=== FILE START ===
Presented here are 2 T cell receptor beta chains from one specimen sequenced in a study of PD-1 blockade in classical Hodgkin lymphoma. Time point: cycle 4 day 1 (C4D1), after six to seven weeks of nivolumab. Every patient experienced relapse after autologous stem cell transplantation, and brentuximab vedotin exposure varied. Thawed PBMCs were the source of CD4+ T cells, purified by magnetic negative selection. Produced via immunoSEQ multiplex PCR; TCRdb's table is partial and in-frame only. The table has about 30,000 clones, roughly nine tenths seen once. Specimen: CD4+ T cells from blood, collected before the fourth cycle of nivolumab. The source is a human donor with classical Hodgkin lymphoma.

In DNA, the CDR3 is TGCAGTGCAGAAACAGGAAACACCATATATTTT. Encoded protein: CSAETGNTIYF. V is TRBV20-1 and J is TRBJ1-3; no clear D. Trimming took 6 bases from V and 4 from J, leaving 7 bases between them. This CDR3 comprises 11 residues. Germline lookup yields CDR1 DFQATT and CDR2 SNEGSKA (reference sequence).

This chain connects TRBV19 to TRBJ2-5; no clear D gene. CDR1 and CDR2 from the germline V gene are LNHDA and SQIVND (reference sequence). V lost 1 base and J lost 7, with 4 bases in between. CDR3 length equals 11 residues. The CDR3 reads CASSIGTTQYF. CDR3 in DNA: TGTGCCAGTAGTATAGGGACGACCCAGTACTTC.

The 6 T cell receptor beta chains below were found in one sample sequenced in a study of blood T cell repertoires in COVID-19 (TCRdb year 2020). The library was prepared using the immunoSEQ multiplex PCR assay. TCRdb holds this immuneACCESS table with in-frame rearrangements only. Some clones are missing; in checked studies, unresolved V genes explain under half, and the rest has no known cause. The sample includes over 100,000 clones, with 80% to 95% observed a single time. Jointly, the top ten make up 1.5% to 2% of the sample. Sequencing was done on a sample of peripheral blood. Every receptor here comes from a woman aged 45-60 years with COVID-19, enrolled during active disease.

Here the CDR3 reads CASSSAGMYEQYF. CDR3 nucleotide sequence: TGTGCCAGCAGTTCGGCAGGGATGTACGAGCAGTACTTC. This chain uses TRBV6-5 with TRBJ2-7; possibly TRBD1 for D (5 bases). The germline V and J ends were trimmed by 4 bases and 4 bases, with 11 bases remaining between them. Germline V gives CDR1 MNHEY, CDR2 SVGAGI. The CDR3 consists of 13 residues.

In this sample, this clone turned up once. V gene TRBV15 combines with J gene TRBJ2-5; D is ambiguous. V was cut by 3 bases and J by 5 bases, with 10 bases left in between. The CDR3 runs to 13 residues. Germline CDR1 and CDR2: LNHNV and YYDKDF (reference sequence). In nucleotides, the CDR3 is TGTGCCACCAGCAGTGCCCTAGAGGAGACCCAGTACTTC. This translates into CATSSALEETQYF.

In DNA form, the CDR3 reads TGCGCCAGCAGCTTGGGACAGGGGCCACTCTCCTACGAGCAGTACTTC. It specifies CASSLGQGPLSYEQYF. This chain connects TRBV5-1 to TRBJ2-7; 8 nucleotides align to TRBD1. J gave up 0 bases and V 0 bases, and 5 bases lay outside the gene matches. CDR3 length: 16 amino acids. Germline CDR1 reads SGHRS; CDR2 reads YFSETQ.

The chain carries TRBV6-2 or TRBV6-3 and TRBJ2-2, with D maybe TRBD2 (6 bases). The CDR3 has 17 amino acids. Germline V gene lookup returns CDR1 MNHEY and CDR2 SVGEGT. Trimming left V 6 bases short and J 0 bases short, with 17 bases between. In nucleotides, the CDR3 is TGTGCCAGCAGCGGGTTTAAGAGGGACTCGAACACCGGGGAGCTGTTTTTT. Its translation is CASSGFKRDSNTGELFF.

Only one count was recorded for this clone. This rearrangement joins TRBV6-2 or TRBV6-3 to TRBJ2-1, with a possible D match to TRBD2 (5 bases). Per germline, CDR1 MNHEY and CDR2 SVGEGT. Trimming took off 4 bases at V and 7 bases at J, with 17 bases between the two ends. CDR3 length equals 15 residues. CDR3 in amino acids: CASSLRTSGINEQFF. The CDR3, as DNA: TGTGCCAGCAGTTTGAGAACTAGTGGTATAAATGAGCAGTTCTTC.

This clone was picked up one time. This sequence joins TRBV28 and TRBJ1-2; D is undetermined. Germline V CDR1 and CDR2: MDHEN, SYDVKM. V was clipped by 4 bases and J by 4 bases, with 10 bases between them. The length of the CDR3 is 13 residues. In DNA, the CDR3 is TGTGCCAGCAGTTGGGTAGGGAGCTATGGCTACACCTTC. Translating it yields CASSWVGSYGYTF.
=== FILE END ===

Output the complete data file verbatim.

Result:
Presented here are 2 T cell receptor beta chains from one specimen sequenced in a study of PD-1 blockade in classical Hodgkin lymphoma. Time point: cycle 4 day 1 (C4D1), after six to seven weeks of nivolumab. Every patient experienced relapse after autologous stem cell transplantation, and brentuximab vedotin exposure varied. Thawed PBMCs were the source of CD4+ T cells, purified by magnetic negative selection. Produced via immunoSEQ multiplex PCR; TCRdb's table is partial and in-frame only. The table has about 30,000 clones, roughly nine tenths seen once. Specimen: CD4+ T cells from blood, collected before the fourth cycle of nivolumab. The source is a human donor with classical Hodgkin lymphoma.

In DNA, the CDR3 is TGCAGTGCAGAAACAGGAAACACCATATATTTT. Encoded protein: CSAETGNTIYF. V is TRBV20-1 and J is TRBJ1-3; no clear D. Trimming took 6 bases from V and 4 from J, leaving 7 bases between them. This CDR3 comprises 11 residues. Germline lookup yields CDR1 DFQATT and CDR2 SNEGSKA (reference sequence).

This chain connects TRBV19 to TRBJ2-5; no clear D gene. CDR1 and CDR2 from the germline V gene are LNHDA and SQIVND (reference sequence). V lost 1 base and J lost 7, with 4 bases in between. CDR3 length equals 11 residues. The CDR3 reads CASSIGTTQYF. CDR3 in DNA: TGTGCCAGTAGTATAGGGACGACCCAGTACTTC.

The 6 T cell receptor beta chains below were found in one sample sequenced in a study of blood T cell repertoires in COVID-19 (TCRdb year 2020). The library was prepared using the immunoSEQ multiplex PCR assay. TCRdb holds this immuneACCESS table with in-frame rearrangements only. Some clones are missing; in checked studies, unresolved V genes explain under half, and the rest has no known cause. The sample includes over 100,000 clones, with 80% to 95% observed a single time. Jointly, the top ten make up 1.5% to 2% of the sample. Sequencing was done on a sample of peripheral blood. Every receptor here comes from a woman aged 45-60 years with COVID-19, enrolled during active disease.

Here the CDR3 reads CASSSAGMYEQYF. CDR3 nucleotide sequence: TGTGCCAGCAGTTCGGCAGGGATGTACGAGCAGTACTTC. This chain uses TRBV6-5 with TRBJ2-7; possibly TRBD1 for D (5 bases). The germline V and J ends were trimmed by 4 bases and 4 bases, with 11 bases remaining between them. Germline V gives CDR1 MNHEY, CDR2 SVGAGI. The CDR3 consists of 13 residues.

In this sample, this clone turned up once. V gene TRBV15 combines with J gene TRBJ2-5; D is ambiguous. V was cut by 3 bases and J by 5 bases, with 10 bases left in between. The CDR3 runs to 13 residues. Germline CDR1 and CDR2: LNHNV and YYDKDF (reference sequence). In nucleotides, the CDR3 is TGTGCCACCAGCAGTGCCCTAGAGGAGACCCAGTACTTC. This translates into CATSSALEETQYF.

In DNA form, the CDR3 reads TGCGCCAGCAGCTTGGGACAGGGGCCACTCTCCTACGAGCAGTACTTC. It specifies CASSLGQGPLSYEQYF. This chain connects TRBV5-1 to TRBJ2-7; 8 nucleotides align to TRBD1. J gave up 0 bases and V 0 bases, and 5 bases lay outside the gene matches. CDR3 length: 16 amino acids. Germline CDR1 reads SGHRS; CDR2 reads YFSETQ.

The chain carries TRBV6-2 or TRBV6-3 and TRBJ2-2, with D maybe TRBD2 (6 bases). The CDR3 has 17 amino acids. Germline V gene lookup returns CDR1 MNHEY and CDR2 SVGEGT. Trimming left V 6 bases short and J 0 bases short, with 17 bases between. In nucleotides, the CDR3 is TGTGCCAGCAGCGGGTTTAAGAGGGACTCGAACACCGGGGAGCTGTTTTTT. Its translation is CASSGFKRDSNTGELFF.

Only one count was recorded for this clone. This rearrangement joins TRBV6-2 or TRBV6-3 to TRBJ2-1, with a possible D match to TRBD2 (5 bases). Per germline, CDR1 MNHEY and CDR2 SVGEGT. Trimming took off 4 bases at V and 7 bases at J, with 17 bases between the two ends. CDR3 length equals 15 residues. CDR3 in amino acids: CASSLRTSGINEQFF. The CDR3, as DNA: TGTGCCAGCAGTTTGAGAACTAGTGGTATAAATGAGCAGTTCTTC.

This clone was picked up one time. This sequence joins TRBV28 and TRBJ1-2; D is undetermined. Germline V CDR1 and CDR2: MDHEN, SYDVKM. V was clipped by 4 bases and J by 4 bases, with 10 bases between them. The length of the CDR3 is 13 residues. In DNA, the CDR3 is TGTGCCAGCAGTTGGGTAGGGAGCTATGGCTACACCTTC. Translating it yields CASSWVGSYGYTF.